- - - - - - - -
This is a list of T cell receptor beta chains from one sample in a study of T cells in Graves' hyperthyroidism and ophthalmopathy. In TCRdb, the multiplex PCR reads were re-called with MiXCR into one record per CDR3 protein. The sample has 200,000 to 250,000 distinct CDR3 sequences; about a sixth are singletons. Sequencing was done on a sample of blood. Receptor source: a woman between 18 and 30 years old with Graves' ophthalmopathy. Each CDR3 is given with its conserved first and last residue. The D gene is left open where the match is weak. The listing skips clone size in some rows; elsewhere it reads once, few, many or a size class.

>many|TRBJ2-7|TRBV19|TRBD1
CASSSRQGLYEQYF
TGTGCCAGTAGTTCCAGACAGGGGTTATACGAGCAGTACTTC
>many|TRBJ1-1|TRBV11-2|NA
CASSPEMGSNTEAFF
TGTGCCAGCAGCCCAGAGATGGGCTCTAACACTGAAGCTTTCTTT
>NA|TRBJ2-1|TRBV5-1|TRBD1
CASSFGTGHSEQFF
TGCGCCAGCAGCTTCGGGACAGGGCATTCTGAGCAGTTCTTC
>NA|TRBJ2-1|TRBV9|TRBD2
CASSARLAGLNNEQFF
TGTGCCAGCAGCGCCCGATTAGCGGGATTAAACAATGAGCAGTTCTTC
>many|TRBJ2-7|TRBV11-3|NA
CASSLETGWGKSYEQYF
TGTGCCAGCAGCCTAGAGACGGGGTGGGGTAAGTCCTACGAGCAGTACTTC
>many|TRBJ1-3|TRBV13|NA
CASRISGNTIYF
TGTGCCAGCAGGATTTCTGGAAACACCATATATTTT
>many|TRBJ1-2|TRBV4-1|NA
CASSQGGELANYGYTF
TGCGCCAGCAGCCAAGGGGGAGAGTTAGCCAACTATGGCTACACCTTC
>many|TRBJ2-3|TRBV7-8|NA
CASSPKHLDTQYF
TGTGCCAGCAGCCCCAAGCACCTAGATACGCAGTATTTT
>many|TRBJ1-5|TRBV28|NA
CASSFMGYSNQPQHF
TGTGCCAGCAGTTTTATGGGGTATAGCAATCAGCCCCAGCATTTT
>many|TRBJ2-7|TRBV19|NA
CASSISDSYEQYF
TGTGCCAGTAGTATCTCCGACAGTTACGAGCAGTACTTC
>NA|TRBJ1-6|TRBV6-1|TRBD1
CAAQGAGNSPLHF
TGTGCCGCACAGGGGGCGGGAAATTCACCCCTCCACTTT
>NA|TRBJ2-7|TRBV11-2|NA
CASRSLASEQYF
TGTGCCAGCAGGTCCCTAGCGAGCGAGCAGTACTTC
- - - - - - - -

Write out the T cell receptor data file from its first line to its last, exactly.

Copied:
This is a list of T cell receptor beta chains from one sample in a study of T cells in Graves' hyperthyroidism and ophthalmopathy. In TCRdb, the multiplex PCR reads were re-called with MiXCR into one record per CDR3 protein. The sample has 200,000 to 250,000 distinct CDR3 sequences; about a sixth are singletons. Sequencing was done on a sample of blood. Receptor source: a woman between 18 and 30 years old with Graves' ophthalmopathy. Each CDR3 is given with its conserved first and last residue. The D gene is left open where the match is weak. The listing skips clone size in some rows; elsewhere it reads once, few, many or a size class.

>many|TRBJ2-7|TRBV19|TRBD1
CASSSRQGLYEQYF
TGTGCCAGTAGTTCCAGACAGGGGTTATACGAGCAGTACTTC
>many|TRBJ1-1|TRBV11-2|NA
CASSPEMGSNTEAFF
TGTGCCAGCAGCCCAGAGATGGGCTCTAACACTGAAGCTTTCTTT
>NA|TRBJ2-1|TRBV5-1|TRBD1
CASSFGTGHSEQFF
TGCGCCAGCAGCTTCGGGACAGGGCATTCTGAGCAGTTCTTC
>NA|TRBJ2-1|TRBV9|TRBD2
CASSARLAGLNNEQFF
TGTGCCAGCAGCGCCCGATTAGCGGGATTAAACAATGAGCAGTTCTTC
>many|TRBJ2-7|TRBV11-3|NA
CASSLETGWGKSYEQYF
TGTGCCAGCAGCCTAGAGACGGGGTGGGGTAAGTCCTACGAGCAGTACTTC
>many|TRBJ1-3|TRBV13|NA
CASRISGNTIYF
TGTGCCAGCAGGATTTCTGGAAACACCATATATTTT
>many|TRBJ1-2|TRBV4-1|NA
CASSQGGELANYGYTF
TGCGCCAGCAGCCAAGGGGGAGAGTTAGCCAACTATGGCTACACCTTC
>many|TRBJ2-3|TRBV7-8|NA
CASSPKHLDTQYF
TGTGCCAGCAGCCCCAAGCACCTAGATACGCAGTATTTT
>many|TRBJ1-5|TRBV28|NA
CASSFMGYSNQPQHF
TGTGCCAGCAGTTTTATGGGGTATAGCAATCAGCCCCAGCATTTT
>many|TRBJ2-7|TRBV19|NA
CASSISDSYEQYF
TGTGCCAGTAGTATCTCCGACAGTTACGAGCAGTACTTC
>NA|TRBJ1-6|TRBV6-1|TRBD1
CAAQGAGNSPLHF
TGTGCCGCACAGGGGGCGGGAAATTCACCCCTCCACTTT
>NA|TRBJ2-7|TRBV11-2|NA
CASRSLASEQYF
TGTGCCAGCAGGTCCCTAGCGAGCGAGCAGTACTTC